ST. PAUL, Minn. – Yesterday, a bill that would restore the right to vote to Minnesotans who have been released from incarceration after being convicted of felony charges was heard for the first time in the Senate Elections Committee. Right now, these individuals lose the right to vote until after their probation or parole is completed. In response, Senator Jim Carlson (DFL-Eagan), Chair of the Elections Committee, released the following statement:
“Many Minnesotans across the state who have been released after incarceration for felony convictions still do not have the right to vote until after their parole, probation, or community supervision is completed. This can often last several years after incarceration – meaning these same Minnesotans who are now actively engaged in society are dutifully paying taxes for years to a government chosen by a democratic process they are prohibited from participating in. This form of voter disenfranchisement withholds the right to vote for 50,000 Minnesotans and disproportionately impacts Black, Brown, and rural communities.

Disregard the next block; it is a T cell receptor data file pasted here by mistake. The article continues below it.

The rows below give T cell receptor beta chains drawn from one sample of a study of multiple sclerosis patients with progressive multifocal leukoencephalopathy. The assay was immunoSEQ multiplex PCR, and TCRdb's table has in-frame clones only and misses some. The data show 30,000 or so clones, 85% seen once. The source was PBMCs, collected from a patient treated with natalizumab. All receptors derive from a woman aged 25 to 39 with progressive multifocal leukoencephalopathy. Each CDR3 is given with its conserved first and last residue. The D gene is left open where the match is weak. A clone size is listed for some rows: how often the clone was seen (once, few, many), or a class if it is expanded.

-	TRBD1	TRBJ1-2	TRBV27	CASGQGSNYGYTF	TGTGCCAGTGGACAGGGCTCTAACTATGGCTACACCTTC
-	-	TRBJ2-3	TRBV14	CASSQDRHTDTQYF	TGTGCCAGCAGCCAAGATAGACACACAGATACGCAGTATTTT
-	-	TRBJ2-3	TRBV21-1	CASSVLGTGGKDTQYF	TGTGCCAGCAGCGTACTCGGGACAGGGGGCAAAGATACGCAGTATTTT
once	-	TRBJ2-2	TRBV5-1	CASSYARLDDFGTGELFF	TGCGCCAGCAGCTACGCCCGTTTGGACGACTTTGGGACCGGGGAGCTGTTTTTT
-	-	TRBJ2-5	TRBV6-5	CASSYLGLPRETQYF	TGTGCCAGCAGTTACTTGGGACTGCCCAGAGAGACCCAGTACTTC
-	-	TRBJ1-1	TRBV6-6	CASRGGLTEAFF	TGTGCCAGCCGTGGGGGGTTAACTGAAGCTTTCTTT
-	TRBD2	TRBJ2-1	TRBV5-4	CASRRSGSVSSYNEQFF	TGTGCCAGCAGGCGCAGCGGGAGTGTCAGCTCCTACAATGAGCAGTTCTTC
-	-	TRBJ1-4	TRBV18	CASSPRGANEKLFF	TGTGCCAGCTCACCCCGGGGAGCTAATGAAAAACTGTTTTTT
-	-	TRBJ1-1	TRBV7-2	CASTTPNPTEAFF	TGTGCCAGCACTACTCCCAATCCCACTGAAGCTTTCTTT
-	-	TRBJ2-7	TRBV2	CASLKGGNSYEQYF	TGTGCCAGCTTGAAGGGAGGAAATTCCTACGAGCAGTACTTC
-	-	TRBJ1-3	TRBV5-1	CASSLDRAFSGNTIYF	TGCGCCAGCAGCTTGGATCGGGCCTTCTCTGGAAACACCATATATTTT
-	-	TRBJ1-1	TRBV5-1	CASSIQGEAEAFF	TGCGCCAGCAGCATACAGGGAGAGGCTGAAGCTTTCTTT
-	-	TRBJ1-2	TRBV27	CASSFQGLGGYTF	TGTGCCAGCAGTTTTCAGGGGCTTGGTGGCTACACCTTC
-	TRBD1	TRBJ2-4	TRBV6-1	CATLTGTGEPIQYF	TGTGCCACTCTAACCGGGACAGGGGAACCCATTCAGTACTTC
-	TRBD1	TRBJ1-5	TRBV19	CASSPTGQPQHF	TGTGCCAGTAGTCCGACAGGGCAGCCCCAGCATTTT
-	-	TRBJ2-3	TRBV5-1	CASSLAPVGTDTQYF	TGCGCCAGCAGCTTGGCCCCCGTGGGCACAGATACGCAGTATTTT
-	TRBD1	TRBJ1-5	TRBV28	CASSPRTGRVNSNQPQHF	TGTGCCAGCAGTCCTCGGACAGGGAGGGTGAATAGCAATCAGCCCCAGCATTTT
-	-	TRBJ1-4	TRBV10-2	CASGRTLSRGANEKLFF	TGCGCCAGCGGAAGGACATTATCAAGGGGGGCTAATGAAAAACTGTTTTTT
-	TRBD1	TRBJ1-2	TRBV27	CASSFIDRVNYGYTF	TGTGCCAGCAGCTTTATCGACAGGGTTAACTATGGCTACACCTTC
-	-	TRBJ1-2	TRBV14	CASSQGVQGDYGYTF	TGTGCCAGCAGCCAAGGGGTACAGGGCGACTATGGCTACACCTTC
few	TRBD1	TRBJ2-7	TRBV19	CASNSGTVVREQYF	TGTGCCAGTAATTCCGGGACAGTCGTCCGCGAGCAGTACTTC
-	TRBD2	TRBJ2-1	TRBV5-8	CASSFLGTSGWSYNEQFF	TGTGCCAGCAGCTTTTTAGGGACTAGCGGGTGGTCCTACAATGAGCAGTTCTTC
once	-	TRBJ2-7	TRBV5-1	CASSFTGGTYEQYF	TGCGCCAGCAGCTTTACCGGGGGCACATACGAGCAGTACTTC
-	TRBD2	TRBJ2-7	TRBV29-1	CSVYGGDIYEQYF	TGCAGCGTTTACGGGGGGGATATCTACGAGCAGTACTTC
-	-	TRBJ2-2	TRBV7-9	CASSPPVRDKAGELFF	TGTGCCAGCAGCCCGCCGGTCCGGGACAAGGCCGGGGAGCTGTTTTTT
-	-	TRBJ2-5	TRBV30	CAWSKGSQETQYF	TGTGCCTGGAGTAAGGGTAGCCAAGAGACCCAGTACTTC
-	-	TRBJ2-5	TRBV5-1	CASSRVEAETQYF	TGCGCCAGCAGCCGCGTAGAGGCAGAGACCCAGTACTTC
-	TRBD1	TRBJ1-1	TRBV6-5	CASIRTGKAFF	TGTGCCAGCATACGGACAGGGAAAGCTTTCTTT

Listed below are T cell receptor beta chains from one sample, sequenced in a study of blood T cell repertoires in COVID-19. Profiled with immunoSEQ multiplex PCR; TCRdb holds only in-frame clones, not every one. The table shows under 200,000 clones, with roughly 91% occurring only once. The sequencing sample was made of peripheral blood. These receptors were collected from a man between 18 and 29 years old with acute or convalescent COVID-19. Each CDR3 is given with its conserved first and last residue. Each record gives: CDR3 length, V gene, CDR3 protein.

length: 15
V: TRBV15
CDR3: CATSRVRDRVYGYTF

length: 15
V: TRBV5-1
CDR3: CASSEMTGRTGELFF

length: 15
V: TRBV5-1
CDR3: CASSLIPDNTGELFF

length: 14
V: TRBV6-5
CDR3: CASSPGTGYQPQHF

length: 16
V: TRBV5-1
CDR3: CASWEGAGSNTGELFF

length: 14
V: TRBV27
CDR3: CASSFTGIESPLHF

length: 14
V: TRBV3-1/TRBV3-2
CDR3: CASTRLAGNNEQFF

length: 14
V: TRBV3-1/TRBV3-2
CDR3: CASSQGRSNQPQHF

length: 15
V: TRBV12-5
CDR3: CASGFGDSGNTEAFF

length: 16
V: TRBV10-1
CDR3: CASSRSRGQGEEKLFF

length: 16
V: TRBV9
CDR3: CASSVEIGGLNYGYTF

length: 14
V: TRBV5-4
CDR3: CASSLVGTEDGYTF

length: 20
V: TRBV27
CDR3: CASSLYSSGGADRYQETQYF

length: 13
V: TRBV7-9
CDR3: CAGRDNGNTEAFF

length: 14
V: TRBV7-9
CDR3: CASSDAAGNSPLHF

Restore the Vote (SF 26) would give this community their right to vote back once their time in incarceration has been completed as opposed to after parole or probation. This bill is long overdue yet incredibly timely. Just a couple days ago, we observed Martin Luther King Jr. Day – who also advocated for the expansion of voting rights. I’m pleased this long-fought dream of his is finally moving forward in the Senate and will bring Minnesota one step closer to joining the 21 other states who have already passed Restore the Vote.”